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Originally Posted by Nytelyte View Post
I remember a few pages back where people were talking about the best oil to use...

So it kinda is an oil thread.
[runs off to buy bobisthecastironoilguy.com]
We haven't posted a good discussion about that in a few pages now - I wonder wht oil NASA uses for their cast iron?
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Old 01-21-2013, 10:15 AM   #249
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Quote:
Originally Posted by Mambo Dave View Post
We haven't posted a good discussion about that in a few pages now - I wonder wht oil NASA uses for their cast iron?
10wbacon.
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Old 01-23-2013, 06:47 AM   #250
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http://www.cookingissues.com/2010/02...-iron-cooking/
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Old 01-24-2013, 06:39 AM   #251
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Originally Posted by Xeraux View Post
I guess that debunks the "pure carbon" theory of why seasoning makes cast iron non-stick. And I have to admit I always believed that cast iron would heat more evenly, but the science behind what they're saying makes perfect sense.
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Old 05-14-2013, 06:36 PM   #252
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So I've been charged with preparing a big cast iron soap pot of a thing for cooking large quantities of food for the Rick's Rendezvous which starts tomorrow.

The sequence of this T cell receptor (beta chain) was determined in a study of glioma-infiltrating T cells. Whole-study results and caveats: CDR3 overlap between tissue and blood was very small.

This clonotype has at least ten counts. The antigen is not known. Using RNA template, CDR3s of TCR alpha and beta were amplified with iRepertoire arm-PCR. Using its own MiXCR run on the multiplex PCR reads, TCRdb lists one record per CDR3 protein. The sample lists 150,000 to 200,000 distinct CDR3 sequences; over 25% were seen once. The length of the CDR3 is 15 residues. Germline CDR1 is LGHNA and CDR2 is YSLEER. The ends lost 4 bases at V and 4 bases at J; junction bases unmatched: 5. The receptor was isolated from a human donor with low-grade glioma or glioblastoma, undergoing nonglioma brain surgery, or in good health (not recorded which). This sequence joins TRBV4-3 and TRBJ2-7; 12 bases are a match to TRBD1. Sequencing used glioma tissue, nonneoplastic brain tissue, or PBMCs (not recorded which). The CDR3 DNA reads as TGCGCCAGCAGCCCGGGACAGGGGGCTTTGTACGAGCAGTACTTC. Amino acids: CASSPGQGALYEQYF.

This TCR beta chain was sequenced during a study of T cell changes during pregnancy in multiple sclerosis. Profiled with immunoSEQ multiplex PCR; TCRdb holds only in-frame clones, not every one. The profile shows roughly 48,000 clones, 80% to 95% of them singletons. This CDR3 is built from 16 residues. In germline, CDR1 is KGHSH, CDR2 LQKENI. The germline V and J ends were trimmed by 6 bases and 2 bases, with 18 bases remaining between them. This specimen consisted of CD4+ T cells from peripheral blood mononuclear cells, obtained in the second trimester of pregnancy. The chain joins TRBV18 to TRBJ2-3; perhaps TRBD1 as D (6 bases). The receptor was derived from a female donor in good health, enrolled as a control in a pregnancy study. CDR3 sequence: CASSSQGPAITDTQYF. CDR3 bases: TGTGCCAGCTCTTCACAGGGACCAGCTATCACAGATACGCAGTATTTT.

Modified the burner basket to carry much more weight than designed for. Check that box.

Now for the pot. No doubt Chinese made from our melted cars and such. Who cares, that's not the point. What concerns me is the finish on the pot. At first I thought it was black paint, doubtless made from lead based paint laced with arsenic. But on closer inspection it seemed to be made of wax- probably lead based and laced with same arsenic. Gotta luv them Chinese safety regs and all.

So here's what I did: Built a fire and set the pot in it. As each section that was directly in contact became flat black and quit smoking on the inside, I would turn it a little and heat that section. Much gasoline was used to keep it good and hot. POOF!!!

Once satisfied that all the suspicious finish was converted to carbon powder, I removed it from the fire and used a side grinder with wire cup to clean it both inside and out. Did that while it was still hot.

Once it cooled some, I poured hot soapy water in and used a charcoal grill scrubber to clean it both inside and out. It's down to bare clean metal but it's rough as a cob.

Now seeking advice:

1. Do you think more should be done to clean it?